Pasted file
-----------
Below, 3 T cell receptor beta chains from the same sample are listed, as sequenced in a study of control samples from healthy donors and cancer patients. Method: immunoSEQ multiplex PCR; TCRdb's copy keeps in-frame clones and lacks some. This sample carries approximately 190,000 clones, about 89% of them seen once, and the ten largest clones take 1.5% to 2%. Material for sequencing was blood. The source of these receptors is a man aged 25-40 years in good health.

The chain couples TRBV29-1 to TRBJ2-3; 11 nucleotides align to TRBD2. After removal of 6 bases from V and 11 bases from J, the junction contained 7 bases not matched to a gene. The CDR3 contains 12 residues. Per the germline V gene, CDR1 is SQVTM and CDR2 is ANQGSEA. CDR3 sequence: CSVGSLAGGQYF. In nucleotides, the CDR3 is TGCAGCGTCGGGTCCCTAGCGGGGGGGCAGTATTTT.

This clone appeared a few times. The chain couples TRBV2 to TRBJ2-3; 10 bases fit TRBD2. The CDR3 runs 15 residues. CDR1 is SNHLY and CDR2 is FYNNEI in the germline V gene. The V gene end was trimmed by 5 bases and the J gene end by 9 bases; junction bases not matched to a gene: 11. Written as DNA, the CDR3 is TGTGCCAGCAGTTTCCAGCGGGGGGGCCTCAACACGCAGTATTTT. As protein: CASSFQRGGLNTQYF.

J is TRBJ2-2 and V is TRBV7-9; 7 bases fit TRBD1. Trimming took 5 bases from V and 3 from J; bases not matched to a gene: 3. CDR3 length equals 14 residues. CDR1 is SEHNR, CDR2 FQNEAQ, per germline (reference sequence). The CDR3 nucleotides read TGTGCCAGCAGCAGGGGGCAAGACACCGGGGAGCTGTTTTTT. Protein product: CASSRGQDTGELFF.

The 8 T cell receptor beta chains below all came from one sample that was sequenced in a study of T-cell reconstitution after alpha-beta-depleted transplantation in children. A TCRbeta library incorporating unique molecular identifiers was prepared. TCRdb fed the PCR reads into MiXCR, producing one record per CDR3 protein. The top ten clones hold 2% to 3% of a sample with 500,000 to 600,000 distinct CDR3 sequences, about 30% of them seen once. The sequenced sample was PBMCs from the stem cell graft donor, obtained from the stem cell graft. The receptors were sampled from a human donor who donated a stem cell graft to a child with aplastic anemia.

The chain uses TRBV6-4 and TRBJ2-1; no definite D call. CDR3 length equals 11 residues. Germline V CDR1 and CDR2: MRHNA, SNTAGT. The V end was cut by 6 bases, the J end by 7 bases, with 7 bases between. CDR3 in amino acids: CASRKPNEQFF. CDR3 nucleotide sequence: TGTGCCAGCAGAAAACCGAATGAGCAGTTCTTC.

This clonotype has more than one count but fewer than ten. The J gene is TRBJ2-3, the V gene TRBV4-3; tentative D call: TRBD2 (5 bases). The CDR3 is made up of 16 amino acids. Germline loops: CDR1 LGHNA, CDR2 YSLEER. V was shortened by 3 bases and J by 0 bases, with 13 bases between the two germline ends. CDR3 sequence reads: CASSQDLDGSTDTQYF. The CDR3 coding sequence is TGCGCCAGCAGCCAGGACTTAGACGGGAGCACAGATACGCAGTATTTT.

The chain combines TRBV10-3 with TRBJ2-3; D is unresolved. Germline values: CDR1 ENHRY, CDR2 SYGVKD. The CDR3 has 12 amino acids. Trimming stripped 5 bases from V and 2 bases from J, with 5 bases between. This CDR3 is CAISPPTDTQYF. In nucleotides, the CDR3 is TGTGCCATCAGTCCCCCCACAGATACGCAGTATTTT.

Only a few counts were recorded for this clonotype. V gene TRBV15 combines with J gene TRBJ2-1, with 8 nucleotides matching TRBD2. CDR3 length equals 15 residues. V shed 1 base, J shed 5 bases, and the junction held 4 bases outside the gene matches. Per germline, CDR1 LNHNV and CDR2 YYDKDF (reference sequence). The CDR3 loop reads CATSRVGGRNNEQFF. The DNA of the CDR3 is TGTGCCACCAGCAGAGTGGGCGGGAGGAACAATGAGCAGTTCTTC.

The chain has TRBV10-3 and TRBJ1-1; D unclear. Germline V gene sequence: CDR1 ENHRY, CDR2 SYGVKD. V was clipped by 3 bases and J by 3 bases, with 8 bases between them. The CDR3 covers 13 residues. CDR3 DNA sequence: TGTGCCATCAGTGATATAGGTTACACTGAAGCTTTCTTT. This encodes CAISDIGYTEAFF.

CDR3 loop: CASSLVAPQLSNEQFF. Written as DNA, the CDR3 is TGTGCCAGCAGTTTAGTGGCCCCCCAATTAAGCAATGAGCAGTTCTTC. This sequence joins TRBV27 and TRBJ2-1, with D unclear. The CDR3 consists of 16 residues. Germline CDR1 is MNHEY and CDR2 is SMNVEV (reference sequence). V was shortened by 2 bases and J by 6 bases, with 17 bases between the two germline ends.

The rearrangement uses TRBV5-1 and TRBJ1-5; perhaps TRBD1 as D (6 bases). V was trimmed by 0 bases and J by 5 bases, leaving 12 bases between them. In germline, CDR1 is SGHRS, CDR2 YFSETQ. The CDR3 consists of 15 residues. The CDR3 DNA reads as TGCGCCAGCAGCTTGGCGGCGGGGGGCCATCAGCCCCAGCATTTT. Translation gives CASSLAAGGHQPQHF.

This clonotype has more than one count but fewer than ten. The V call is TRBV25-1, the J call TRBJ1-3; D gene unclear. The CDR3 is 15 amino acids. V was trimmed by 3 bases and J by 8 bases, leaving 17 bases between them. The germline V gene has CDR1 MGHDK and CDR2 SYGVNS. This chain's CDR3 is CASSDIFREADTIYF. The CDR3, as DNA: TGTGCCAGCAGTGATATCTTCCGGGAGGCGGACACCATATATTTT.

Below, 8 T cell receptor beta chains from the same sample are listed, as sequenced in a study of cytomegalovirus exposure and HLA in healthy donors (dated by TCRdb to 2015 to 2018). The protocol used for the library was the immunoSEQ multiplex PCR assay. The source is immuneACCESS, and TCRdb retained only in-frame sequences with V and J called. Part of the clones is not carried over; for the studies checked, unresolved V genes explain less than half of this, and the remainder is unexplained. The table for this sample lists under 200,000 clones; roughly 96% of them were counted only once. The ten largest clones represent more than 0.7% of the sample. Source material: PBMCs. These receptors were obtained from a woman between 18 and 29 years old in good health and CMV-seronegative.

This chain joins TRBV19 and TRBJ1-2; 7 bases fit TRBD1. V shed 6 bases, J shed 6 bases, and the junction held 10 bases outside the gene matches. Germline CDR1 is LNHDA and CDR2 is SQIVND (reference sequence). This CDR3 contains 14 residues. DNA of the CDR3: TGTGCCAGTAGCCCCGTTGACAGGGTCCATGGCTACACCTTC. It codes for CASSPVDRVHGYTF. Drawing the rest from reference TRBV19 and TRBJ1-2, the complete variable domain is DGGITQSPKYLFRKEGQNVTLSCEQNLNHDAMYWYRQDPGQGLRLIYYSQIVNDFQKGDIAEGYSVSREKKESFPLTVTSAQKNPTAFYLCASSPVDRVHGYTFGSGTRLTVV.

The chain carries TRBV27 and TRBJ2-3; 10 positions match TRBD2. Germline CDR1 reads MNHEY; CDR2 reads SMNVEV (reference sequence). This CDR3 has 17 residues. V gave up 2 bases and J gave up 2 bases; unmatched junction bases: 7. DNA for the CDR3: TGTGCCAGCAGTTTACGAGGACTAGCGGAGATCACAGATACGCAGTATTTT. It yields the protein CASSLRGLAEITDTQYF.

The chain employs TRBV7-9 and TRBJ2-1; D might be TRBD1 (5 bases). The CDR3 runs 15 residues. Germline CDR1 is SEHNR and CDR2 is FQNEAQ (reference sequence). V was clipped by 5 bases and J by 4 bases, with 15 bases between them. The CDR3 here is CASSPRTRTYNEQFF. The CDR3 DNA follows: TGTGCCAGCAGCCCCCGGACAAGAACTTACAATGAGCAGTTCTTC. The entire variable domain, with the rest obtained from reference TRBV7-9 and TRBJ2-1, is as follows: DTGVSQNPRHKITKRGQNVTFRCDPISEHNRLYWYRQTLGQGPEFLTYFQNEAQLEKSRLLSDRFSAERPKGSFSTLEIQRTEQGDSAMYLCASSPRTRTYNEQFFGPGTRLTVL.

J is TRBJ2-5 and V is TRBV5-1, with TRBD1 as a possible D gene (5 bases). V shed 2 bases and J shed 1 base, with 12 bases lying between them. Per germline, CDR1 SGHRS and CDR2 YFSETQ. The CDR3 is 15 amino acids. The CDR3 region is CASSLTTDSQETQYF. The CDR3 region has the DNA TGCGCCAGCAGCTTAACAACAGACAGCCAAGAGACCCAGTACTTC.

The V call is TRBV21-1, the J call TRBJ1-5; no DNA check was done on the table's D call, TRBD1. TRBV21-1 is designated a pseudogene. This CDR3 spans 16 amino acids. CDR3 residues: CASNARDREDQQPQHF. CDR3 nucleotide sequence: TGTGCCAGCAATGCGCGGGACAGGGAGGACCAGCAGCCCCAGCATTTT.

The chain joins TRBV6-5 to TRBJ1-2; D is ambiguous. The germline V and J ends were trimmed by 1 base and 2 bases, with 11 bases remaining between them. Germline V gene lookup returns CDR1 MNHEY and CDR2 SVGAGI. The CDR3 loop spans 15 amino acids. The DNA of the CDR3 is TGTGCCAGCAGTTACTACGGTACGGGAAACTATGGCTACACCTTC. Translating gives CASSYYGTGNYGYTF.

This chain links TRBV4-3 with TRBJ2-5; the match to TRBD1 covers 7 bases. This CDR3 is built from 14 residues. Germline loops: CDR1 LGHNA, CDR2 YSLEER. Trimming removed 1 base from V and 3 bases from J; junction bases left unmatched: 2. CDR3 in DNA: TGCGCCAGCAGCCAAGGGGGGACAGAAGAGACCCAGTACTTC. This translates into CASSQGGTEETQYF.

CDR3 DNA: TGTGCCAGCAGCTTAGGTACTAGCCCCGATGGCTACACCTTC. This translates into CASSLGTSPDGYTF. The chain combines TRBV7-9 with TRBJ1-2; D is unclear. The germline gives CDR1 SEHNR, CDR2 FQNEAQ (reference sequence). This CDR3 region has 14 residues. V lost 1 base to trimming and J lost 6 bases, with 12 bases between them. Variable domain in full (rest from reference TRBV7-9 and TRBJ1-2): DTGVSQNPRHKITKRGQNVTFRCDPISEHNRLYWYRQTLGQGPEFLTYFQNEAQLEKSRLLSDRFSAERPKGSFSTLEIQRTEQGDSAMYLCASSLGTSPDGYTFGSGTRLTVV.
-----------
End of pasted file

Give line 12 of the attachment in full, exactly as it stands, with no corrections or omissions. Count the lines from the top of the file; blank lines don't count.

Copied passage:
The rearrangement uses TRBV5-1 and TRBJ1-5; perhaps TRBD1 as D (6 bases). V was trimmed by 0 bases and J by 5 bases, leaving 12 bases between them. In germline, CDR1 is SGHRS, CDR2 YFSETQ. The CDR3 consists of 15 residues. The CDR3 DNA reads as TGCGCCAGCAGCTTGGCGGCGGGGGGCCATCAGCCCCAGCATTTT. Translation gives CASSLAAGGHQPQHF.